|By Francesca Jarosz, The Indianapolis
StarMcClatchy-Tribune Regional News
Aug. 11, 2009--A measure to help the struggling Capital Improvement Board by increasing the county hotel tax squeaked by the City-County Council on Monday. But approval came with a consensus that the $21 million boost is not a complete solution.
Council members spent about a half-hour complaining about what all agreed was a partial fix but ultimately voted 15-14 to pass the measure. Marion County's hotel tax will jump to 10 percent from 9 percent, making it among the nation's highest.
"It's the only thing we've been given by the legislature. We have to use it for the time being," said Jackie Nytes, the lone Democrat to vote with 14 Republicans to pass the measure.
Christine Scales was the only Republican to oppose the measure.
The hotel-tax increase, which goes into effect in September, is expected to generate about $4 million in revenue per year. Passage of the measure also funnels $8 million a year to the CIB from an expanded Downtown sports district and another $9 million in state loans in each of the next three years.
Those funds could help float the CIB for the next couple of years, but city officials say more will need to be done to ensure long-term improvement. The CIB, which runs the city's stadiums and Indiana Convention Center, had faced a $47 million deficit.
With the funding passed Monday, the CIB will have about $3.5 million in expenses that exceed revenues in 2010, said Ann Lathrop, the board's treasurer. For now, at least, the CIB also will have to decline to fund $15 million to take over operation of Conseco Fieldhouse. It also will have to decline $3 million slated for the Indianapolis Convention & Visitors Association to help market the expanded convention center, and $4 million in debt payments, all of which had been contemplated as part of a long-range financial plan.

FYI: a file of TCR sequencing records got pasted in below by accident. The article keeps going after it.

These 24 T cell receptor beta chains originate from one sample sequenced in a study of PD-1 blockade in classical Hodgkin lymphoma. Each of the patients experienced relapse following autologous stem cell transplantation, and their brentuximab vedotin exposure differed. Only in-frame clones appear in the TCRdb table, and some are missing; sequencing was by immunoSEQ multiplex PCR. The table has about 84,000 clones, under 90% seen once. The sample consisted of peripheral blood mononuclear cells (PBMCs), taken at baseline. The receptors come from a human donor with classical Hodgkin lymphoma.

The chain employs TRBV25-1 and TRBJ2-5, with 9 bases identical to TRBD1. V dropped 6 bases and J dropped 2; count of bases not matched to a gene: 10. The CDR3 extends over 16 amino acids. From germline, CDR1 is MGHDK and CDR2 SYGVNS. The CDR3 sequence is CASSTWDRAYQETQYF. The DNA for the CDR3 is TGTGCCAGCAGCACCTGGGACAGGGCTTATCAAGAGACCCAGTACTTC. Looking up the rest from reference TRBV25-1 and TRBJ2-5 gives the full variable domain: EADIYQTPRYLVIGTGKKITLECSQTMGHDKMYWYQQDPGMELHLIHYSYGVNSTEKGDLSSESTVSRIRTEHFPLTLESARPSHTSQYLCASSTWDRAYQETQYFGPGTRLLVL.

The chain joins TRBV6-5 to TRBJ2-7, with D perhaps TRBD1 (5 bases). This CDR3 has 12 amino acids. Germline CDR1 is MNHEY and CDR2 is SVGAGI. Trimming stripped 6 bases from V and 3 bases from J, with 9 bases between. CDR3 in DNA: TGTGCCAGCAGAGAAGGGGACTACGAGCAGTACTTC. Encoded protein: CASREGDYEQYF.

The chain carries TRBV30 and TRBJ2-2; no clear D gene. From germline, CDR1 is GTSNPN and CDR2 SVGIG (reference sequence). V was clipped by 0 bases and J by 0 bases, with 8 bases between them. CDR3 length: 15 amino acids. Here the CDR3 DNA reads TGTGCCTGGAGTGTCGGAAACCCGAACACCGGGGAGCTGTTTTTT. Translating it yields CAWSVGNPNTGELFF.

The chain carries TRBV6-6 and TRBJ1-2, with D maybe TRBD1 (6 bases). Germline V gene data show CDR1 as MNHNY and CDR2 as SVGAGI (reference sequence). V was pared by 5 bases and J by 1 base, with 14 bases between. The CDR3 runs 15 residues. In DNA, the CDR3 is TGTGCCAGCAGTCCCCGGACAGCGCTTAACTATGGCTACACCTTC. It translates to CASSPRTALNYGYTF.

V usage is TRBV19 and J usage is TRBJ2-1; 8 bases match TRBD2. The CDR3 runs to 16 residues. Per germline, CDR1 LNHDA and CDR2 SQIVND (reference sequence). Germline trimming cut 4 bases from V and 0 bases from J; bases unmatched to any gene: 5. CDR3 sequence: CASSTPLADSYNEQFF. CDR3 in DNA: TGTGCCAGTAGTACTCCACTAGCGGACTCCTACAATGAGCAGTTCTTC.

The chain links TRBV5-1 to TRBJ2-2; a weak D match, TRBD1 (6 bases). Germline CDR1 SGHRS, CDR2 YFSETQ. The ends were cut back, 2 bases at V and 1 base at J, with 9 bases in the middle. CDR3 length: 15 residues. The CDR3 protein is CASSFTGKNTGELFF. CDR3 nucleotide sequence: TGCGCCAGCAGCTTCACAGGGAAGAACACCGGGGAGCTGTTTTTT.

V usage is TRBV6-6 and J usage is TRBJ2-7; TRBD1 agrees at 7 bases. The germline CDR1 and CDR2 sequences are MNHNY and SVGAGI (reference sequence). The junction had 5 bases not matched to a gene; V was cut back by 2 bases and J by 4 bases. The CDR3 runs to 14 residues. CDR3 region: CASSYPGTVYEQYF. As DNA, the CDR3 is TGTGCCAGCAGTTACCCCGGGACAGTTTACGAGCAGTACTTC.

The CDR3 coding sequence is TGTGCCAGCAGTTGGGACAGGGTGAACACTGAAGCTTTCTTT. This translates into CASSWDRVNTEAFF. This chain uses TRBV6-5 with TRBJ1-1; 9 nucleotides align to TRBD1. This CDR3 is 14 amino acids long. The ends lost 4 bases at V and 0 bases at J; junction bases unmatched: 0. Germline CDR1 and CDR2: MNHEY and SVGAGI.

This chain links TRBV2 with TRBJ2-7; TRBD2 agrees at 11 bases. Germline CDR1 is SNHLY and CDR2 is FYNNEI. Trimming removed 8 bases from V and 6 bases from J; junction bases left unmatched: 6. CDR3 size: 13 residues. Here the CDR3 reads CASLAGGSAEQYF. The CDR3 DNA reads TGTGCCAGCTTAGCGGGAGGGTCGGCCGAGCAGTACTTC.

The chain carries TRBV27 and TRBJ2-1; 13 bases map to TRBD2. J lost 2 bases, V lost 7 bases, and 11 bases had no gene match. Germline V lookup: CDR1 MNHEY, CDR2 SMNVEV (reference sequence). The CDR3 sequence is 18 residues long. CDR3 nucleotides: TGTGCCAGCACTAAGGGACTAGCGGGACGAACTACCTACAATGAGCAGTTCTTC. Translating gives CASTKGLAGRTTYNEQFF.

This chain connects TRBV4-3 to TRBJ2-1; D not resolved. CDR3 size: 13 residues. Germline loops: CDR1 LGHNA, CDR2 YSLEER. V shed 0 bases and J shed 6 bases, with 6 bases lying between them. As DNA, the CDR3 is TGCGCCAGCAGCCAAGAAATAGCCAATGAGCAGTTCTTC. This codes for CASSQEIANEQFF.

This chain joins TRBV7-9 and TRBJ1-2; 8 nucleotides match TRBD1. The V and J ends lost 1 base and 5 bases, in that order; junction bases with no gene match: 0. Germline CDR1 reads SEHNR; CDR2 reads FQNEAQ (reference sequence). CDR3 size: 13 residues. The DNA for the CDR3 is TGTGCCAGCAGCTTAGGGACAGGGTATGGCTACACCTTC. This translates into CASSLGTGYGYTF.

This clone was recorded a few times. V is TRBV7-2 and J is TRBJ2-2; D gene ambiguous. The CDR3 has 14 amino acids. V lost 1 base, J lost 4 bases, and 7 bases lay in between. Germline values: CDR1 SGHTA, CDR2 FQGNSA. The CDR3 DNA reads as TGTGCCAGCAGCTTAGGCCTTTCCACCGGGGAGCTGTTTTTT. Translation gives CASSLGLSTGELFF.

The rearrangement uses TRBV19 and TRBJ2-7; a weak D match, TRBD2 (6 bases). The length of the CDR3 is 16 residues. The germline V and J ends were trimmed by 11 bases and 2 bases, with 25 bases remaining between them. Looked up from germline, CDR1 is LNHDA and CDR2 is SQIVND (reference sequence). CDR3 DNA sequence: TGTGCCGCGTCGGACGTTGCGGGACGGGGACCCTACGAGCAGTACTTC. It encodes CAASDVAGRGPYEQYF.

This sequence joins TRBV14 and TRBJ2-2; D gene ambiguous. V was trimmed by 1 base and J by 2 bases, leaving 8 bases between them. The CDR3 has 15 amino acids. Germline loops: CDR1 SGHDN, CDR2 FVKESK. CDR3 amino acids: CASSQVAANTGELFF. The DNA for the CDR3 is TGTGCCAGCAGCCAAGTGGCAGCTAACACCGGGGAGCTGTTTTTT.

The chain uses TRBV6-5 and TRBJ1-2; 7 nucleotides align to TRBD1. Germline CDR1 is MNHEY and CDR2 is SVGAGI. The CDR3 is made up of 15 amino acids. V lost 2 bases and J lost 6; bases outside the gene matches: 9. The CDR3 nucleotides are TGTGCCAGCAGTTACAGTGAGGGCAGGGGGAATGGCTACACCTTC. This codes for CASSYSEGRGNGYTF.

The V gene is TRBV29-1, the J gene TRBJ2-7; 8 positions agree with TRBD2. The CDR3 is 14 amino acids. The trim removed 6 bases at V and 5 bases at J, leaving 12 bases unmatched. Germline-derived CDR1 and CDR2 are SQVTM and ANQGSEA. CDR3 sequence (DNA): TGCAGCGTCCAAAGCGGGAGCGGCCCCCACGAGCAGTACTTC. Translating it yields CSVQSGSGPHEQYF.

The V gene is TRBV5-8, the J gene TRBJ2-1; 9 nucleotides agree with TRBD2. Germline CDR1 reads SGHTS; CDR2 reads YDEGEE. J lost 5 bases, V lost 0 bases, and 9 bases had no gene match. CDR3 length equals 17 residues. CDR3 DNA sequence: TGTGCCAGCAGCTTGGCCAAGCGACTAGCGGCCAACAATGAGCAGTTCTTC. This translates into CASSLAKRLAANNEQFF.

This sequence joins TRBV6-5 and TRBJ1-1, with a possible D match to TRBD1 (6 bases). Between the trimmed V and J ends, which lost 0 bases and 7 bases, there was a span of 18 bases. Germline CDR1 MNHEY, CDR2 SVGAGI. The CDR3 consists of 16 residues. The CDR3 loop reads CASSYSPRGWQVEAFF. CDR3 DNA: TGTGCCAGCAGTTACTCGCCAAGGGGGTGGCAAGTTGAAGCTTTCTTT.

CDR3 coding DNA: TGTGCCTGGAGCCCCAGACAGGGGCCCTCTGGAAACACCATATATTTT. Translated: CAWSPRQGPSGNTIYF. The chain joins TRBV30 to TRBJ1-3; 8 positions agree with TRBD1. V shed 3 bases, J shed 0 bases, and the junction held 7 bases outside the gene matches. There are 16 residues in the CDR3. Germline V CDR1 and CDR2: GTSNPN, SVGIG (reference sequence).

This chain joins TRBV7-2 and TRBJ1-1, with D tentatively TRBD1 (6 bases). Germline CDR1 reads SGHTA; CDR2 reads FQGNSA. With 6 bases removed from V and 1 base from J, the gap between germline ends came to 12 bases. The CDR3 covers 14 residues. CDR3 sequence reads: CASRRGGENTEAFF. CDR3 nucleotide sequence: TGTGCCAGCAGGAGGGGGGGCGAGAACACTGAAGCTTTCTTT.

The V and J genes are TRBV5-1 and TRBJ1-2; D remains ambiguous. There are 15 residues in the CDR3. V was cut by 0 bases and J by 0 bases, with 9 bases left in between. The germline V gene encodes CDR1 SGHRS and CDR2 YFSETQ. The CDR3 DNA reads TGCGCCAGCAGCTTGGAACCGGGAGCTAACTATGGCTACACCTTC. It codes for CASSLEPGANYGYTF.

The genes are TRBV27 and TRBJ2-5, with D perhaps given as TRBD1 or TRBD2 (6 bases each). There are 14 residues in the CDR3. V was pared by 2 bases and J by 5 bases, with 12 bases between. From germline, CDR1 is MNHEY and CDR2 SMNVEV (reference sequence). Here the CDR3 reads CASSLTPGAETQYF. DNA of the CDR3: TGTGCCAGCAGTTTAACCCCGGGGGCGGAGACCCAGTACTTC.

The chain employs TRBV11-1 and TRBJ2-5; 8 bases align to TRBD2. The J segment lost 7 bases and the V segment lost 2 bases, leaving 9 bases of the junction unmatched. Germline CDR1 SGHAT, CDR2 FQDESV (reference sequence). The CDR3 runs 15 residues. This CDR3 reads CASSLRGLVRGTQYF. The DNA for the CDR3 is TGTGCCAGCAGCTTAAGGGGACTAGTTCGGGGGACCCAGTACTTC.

The hotel-tax hike was the only option the Indiana legislature gave the city to help the CIB during this year's legislative session. Mayor Greg Ballard said he expects the city will have to go back to the legislature eventually but wouldn't comment on whether that would be next year.
"This gets us a few years down the road, and then we'll have to see," Ballard said.
Council members made it clear Monday that the passage of a hotel-tax hike will come with greater scrutiny of the CIB. As part of the deal, the legislature required the CIB to come up with a long-range financial plan. Council members also took their own first step toward a broader solution by passing a resolution sponsored by Nytes to establish a task force to research regional approaches to addressing the issue.
"It's also, CIB, about sending a message," said Ben Hunter, a Republican who voted for the measure. "We're going to be fixing some problems, but we're going to be watching."
Others on the council said they opposed the measure on principle.
"This council and mayor should stand up and send this (proposal) back to the Statehouse," said Democrat Monroe Gray. "All we're doing is rubber-stamping something we have no control over."
Democrats immediately used the vote to criticize Republican council members and Ballard.
"This is a prime example of Republicans violating the commitment they made to the people of Indianapolis," said Ed Treacy, chairman of the Marion County Democratic Party, who attended the meeting. "These were people who pledged not to vote for tax increases."
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